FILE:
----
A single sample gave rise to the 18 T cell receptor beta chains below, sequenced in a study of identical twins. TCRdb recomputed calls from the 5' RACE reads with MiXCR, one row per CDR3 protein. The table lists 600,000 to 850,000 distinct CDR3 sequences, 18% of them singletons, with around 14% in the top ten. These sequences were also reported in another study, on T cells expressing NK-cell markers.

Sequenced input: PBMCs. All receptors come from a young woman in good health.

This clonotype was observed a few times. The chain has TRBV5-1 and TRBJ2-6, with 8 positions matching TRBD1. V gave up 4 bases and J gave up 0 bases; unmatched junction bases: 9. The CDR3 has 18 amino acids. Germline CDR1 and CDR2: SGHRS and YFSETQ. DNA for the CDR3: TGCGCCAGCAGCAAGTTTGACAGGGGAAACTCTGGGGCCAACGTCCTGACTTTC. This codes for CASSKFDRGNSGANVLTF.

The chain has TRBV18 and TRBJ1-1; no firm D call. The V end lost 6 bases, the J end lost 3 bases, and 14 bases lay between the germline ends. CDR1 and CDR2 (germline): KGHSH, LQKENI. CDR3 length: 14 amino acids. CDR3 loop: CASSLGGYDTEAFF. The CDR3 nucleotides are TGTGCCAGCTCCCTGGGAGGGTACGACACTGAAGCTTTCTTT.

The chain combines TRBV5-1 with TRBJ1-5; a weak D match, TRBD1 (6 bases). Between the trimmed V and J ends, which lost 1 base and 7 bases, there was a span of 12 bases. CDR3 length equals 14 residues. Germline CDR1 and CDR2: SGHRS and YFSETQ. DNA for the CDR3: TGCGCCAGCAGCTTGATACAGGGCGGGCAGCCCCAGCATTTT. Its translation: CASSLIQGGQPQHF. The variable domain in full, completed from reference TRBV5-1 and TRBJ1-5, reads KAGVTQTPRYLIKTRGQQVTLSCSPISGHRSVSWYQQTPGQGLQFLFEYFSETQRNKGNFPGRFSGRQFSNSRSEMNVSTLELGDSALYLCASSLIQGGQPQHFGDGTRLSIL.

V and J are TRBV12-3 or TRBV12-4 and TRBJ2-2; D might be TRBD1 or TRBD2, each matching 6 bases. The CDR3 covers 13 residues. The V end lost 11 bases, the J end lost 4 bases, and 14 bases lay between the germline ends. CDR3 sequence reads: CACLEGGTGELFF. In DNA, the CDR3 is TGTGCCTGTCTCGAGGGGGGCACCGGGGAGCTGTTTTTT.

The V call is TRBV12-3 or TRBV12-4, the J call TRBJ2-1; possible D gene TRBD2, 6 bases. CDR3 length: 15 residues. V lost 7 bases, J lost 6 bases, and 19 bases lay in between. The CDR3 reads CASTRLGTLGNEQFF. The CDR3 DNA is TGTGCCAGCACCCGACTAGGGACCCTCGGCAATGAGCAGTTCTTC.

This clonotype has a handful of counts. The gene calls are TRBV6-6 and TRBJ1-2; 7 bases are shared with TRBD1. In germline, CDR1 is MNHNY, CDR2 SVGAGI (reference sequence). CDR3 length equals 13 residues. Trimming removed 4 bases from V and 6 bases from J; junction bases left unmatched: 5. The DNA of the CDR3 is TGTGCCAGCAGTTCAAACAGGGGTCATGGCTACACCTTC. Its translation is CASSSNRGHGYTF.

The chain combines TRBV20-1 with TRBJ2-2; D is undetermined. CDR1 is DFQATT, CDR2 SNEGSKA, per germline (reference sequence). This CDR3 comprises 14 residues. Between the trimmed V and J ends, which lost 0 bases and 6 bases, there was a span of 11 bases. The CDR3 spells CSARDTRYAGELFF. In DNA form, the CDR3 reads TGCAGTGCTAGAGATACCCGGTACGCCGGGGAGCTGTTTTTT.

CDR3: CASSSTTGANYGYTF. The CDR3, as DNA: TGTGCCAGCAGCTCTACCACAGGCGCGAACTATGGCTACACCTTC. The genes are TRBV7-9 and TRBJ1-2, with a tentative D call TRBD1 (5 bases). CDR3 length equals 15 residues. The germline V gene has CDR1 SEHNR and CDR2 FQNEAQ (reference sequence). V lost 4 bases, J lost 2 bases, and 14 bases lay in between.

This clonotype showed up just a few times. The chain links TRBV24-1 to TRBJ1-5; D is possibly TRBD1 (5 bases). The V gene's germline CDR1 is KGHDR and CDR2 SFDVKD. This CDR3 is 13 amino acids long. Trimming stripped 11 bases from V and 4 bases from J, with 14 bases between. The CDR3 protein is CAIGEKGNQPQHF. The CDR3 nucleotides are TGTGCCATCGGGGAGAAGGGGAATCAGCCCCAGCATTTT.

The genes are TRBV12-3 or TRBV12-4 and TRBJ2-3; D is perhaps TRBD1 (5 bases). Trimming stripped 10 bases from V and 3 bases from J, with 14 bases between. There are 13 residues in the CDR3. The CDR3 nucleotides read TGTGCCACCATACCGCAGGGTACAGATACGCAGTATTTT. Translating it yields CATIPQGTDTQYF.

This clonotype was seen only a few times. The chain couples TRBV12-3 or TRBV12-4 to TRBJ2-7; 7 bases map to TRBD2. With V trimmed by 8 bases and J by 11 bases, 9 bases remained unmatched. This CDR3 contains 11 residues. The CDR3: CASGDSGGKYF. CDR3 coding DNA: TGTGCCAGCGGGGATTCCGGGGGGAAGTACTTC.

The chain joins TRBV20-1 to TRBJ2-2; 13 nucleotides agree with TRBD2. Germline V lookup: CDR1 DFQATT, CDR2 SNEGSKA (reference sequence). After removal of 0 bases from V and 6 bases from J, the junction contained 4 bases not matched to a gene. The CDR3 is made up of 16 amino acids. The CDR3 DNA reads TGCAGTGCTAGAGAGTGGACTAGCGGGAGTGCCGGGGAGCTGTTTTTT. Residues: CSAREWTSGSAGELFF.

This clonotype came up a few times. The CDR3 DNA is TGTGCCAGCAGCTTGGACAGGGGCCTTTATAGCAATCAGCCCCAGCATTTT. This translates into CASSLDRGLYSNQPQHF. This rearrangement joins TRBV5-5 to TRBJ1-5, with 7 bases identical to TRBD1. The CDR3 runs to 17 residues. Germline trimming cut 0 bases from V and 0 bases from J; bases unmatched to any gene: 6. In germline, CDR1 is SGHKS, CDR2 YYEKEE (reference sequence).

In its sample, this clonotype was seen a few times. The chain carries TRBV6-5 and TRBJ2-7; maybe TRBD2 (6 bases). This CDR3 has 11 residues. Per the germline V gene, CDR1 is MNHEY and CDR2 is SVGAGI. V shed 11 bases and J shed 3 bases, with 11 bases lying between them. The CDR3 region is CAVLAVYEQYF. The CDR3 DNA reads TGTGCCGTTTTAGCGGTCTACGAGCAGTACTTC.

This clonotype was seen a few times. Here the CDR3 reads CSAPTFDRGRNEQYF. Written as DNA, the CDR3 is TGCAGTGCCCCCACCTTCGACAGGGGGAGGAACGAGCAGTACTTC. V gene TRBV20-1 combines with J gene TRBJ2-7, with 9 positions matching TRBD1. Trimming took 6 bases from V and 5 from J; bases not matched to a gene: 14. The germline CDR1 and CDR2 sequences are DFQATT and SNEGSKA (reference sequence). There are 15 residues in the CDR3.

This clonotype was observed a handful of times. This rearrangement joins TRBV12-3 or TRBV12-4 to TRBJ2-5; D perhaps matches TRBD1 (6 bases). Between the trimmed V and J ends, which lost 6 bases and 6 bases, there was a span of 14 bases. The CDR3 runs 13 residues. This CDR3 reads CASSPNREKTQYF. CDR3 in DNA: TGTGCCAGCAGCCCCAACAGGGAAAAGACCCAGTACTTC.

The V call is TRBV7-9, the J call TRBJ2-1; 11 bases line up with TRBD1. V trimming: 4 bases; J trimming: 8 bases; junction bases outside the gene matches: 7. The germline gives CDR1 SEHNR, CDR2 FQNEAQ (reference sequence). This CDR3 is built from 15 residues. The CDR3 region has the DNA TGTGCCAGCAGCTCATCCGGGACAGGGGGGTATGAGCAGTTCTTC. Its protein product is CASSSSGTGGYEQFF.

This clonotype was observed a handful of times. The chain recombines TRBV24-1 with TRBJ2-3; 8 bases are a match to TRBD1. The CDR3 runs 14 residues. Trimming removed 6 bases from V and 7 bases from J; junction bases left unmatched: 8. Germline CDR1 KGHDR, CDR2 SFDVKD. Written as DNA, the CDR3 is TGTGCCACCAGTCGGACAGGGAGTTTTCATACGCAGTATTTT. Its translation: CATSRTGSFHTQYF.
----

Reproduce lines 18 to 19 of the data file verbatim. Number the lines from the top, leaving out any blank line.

This clonotype was observed a handful of times. This rearrangement joins TRBV12-3 or TRBV12-4 to TRBJ2-5; D perhaps matches TRBD1 (6 bases). Between the trimmed V and J ends, which lost 6 bases and 6 bases, there was a span of 14 bases. The CDR3 runs 13 residues. This CDR3 reads CASSPNREKTQYF. CDR3 in DNA: TGTGCCAGCAGCCCCAACAGGGAAAAGACCCAGTACTTC.

The V call is TRBV7-9, the J call TRBJ2-1; 11 bases line up with TRBD1. V trimming: 4 bases; J trimming: 8 bases; junction bases outside the gene matches: 7. The germline gives CDR1 SEHNR, CDR2 FQNEAQ (reference sequence). This CDR3 is built from 15 residues. The CDR3 region has the DNA TGTGCCAGCAGCTCATCCGGGACAGGGGGGTATGAGCAGTTCTTC. Its protein product is CASSSSGTGGYEQFF.